The U.S. government was just a hair below the $15.194 trillion debt ceiling on Tuesday, $25 million shy of the limit Congress set last summer. President Barack Obama sent a letter to congressional leaders Thursday, saying the U.S. debt was within $100 million of the ceiling “and that further borrowing is required to meet existing commitments.”
Raising the debt ceiling another $1.2 trillion is procedurally simple but politically it is much more complex.
Last year, as part of the White House’s deal with Republicans to avert a potential default on the U.S. debt, both sides agreed to raise the debt ceiling $2.1 trillion, but to do it in two steps. So in August, they immediately raised the debt ceiling $900 billion.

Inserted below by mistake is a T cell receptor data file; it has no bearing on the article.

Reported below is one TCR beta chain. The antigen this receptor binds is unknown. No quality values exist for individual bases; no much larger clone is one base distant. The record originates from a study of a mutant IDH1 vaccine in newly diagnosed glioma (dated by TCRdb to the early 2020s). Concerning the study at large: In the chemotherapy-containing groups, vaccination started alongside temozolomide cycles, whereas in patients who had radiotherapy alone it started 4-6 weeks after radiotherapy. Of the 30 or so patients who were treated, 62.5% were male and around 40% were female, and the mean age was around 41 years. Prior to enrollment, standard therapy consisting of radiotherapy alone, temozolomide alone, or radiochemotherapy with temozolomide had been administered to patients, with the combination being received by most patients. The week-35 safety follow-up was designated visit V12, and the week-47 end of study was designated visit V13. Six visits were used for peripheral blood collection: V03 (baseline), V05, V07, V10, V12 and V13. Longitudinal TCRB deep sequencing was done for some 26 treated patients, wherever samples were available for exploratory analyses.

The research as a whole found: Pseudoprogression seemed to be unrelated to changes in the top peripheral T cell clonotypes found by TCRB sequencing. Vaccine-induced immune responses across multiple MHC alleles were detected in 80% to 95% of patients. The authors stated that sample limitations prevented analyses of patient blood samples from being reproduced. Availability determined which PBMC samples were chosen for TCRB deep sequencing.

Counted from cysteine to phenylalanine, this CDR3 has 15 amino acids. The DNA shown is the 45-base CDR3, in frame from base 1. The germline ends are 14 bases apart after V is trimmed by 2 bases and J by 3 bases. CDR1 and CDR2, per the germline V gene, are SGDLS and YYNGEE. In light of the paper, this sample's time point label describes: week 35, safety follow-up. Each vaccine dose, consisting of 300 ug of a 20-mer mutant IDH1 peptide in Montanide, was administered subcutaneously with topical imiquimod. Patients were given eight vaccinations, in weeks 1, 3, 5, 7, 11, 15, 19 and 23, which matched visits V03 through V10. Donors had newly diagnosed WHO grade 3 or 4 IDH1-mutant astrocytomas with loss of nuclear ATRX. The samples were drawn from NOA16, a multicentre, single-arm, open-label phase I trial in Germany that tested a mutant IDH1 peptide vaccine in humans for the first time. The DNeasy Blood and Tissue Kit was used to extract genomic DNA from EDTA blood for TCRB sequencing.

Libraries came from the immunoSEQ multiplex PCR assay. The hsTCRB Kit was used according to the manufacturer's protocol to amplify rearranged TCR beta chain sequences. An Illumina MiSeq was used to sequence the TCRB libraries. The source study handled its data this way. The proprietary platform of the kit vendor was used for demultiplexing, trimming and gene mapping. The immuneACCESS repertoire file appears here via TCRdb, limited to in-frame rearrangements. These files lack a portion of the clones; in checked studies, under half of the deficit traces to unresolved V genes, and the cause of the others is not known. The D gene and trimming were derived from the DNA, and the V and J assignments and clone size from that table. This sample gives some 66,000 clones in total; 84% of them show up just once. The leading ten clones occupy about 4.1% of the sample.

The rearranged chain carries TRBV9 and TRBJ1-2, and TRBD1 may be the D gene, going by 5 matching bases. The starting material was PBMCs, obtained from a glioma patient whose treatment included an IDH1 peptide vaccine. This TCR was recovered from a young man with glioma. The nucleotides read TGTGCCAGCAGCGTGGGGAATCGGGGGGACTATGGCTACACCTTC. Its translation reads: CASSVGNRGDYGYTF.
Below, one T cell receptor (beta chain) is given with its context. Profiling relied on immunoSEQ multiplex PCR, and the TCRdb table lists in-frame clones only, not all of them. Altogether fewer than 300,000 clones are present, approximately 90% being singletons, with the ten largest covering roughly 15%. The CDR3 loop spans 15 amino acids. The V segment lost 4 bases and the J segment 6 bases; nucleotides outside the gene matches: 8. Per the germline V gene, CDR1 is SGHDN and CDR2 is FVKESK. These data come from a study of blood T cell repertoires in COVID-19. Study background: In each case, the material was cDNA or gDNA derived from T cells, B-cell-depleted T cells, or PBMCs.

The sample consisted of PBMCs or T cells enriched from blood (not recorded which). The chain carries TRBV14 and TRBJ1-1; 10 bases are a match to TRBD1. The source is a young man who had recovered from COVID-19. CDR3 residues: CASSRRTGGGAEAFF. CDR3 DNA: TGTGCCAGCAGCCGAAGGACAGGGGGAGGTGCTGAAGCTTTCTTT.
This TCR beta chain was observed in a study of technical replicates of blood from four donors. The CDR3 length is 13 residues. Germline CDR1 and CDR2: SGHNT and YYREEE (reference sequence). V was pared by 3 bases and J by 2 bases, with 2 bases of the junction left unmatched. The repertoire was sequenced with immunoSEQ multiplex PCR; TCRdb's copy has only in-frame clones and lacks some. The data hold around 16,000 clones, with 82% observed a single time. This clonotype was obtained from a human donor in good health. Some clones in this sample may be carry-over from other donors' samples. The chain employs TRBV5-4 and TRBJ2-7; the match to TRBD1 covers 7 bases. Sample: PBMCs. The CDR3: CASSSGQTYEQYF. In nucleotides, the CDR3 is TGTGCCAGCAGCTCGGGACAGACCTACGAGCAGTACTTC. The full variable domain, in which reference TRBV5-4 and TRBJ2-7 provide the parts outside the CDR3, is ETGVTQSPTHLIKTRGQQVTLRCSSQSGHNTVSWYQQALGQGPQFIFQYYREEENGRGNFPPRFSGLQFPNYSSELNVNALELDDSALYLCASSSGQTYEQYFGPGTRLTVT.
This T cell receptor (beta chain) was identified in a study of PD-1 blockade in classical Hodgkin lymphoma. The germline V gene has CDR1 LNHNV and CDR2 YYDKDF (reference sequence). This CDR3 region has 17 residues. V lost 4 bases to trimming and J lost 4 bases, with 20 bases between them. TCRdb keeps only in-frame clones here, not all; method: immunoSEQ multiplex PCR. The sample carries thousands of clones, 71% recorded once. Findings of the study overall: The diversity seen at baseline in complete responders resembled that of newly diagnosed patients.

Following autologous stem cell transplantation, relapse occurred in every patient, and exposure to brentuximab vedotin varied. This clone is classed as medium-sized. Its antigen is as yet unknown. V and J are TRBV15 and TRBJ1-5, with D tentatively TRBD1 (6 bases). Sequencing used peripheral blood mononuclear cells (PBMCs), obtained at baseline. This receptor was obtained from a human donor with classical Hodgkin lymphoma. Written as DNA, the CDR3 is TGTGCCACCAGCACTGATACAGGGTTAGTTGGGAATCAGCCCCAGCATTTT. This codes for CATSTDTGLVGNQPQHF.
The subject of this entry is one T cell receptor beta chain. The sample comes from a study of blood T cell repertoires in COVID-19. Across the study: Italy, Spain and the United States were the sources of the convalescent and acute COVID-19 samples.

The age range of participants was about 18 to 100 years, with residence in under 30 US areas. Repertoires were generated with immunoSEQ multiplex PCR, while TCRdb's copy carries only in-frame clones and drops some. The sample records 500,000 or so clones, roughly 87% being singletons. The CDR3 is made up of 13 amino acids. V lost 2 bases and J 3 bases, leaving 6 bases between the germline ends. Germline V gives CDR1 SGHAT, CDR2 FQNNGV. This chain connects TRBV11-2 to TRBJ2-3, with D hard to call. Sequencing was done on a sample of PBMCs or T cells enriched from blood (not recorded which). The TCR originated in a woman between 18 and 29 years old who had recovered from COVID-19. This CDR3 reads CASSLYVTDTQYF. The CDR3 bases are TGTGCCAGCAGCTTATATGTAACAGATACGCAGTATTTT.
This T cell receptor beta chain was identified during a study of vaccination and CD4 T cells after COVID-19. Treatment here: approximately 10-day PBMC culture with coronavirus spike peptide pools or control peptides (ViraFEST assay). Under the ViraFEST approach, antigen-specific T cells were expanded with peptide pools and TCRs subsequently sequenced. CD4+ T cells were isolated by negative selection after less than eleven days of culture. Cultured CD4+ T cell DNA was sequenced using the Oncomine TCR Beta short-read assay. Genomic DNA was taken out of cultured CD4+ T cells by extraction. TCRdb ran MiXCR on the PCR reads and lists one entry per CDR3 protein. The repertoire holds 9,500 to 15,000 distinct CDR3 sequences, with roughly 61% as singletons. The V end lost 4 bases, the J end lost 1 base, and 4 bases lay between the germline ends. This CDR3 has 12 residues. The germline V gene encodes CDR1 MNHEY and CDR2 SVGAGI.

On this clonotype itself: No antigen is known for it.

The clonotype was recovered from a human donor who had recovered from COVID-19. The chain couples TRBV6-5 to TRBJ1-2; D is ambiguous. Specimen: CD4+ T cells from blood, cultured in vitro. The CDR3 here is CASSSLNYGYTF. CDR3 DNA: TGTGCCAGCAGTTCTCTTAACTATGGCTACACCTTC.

To raise the ceiling another $1.2 trillion, which is what the Treasury Department now wants to do, Congress must first have the opportunity to formally disapprove or block the increase.
The vote of disapproval is expected to fail, but they need the opportunity to vote, which is something they can’t do while they are out of town. Congress has 15 days to vote to disapprove the increase once it is formally requested by the White House.
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